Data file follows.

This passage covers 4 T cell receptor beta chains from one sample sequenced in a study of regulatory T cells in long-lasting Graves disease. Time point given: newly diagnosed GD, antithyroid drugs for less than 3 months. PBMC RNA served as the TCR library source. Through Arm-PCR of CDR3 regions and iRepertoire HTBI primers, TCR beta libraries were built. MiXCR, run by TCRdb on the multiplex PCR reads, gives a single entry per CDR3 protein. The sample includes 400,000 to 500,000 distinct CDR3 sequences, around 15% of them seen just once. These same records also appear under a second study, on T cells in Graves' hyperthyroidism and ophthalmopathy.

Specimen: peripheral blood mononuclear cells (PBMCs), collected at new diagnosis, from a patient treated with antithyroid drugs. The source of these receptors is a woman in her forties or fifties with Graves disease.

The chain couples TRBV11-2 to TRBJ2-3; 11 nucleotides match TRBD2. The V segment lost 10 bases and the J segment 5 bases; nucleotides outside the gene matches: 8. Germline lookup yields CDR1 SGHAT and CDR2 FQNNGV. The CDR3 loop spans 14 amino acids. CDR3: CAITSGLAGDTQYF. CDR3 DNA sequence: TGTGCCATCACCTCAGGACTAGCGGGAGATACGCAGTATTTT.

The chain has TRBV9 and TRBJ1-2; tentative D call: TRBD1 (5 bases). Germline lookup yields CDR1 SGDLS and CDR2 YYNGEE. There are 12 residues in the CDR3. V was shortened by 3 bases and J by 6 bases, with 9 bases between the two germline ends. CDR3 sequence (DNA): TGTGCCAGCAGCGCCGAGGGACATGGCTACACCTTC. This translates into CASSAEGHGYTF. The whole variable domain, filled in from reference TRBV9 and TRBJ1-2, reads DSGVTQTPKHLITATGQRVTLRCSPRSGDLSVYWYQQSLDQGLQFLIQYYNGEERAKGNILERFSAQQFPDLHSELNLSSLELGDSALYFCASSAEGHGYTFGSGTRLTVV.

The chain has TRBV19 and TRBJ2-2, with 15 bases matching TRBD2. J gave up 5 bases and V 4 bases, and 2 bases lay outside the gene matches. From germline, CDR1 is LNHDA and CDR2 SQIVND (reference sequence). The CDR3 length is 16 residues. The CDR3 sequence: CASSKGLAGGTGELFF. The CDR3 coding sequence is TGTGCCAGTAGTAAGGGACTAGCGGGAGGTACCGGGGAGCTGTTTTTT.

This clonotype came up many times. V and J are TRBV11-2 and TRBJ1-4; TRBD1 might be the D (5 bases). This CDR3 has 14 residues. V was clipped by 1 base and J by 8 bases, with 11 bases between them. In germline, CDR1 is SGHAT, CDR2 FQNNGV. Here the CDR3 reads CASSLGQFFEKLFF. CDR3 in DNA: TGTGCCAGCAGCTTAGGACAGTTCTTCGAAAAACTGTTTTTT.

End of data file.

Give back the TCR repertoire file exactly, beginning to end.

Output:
This passage covers 4 T cell receptor beta chains from one sample sequenced in a study of regulatory T cells in long-lasting Graves disease. Time point given: newly diagnosed GD, antithyroid drugs for less than 3 months. PBMC RNA served as the TCR library source. Through Arm-PCR of CDR3 regions and iRepertoire HTBI primers, TCR beta libraries were built. MiXCR, run by TCRdb on the multiplex PCR reads, gives a single entry per CDR3 protein. The sample includes 400,000 to 500,000 distinct CDR3 sequences, around 15% of them seen just once. These same records also appear under a second study, on T cells in Graves' hyperthyroidism and ophthalmopathy.

Specimen: peripheral blood mononuclear cells (PBMCs), collected at new diagnosis, from a patient treated with antithyroid drugs. The source of these receptors is a woman in her forties or fifties with Graves disease.

The chain couples TRBV11-2 to TRBJ2-3; 11 nucleotides match TRBD2. The V segment lost 10 bases and the J segment 5 bases; nucleotides outside the gene matches: 8. Germline lookup yields CDR1 SGHAT and CDR2 FQNNGV. The CDR3 loop spans 14 amino acids. CDR3: CAITSGLAGDTQYF. CDR3 DNA sequence: TGTGCCATCACCTCAGGACTAGCGGGAGATACGCAGTATTTT.

The chain has TRBV9 and TRBJ1-2; tentative D call: TRBD1 (5 bases). Germline lookup yields CDR1 SGDLS and CDR2 YYNGEE. There are 12 residues in the CDR3. V was shortened by 3 bases and J by 6 bases, with 9 bases between the two germline ends. CDR3 sequence (DNA): TGTGCCAGCAGCGCCGAGGGACATGGCTACACCTTC. This translates into CASSAEGHGYTF. The whole variable domain, filled in from reference TRBV9 and TRBJ1-2, reads DSGVTQTPKHLITATGQRVTLRCSPRSGDLSVYWYQQSLDQGLQFLIQYYNGEERAKGNILERFSAQQFPDLHSELNLSSLELGDSALYFCASSAEGHGYTFGSGTRLTVV.

The chain has TRBV19 and TRBJ2-2, with 15 bases matching TRBD2. J gave up 5 bases and V 4 bases, and 2 bases lay outside the gene matches. From germline, CDR1 is LNHDA and CDR2 SQIVND (reference sequence). The CDR3 length is 16 residues. The CDR3 sequence: CASSKGLAGGTGELFF. The CDR3 coding sequence is TGTGCCAGTAGTAAGGGACTAGCGGGAGGTACCGGGGAGCTGTTTTTT.

This clonotype came up many times. V and J are TRBV11-2 and TRBJ1-4; TRBD1 might be the D (5 bases). This CDR3 has 14 residues. V was clipped by 1 base and J by 8 bases, with 11 bases between them. In germline, CDR1 is SGHAT, CDR2 FQNNGV. Here the CDR3 reads CASSLGQFFEKLFF. CDR3 in DNA: TGTGCCAGCAGCTTAGGACAGTTCTTCGAAAAACTGTTTTTT.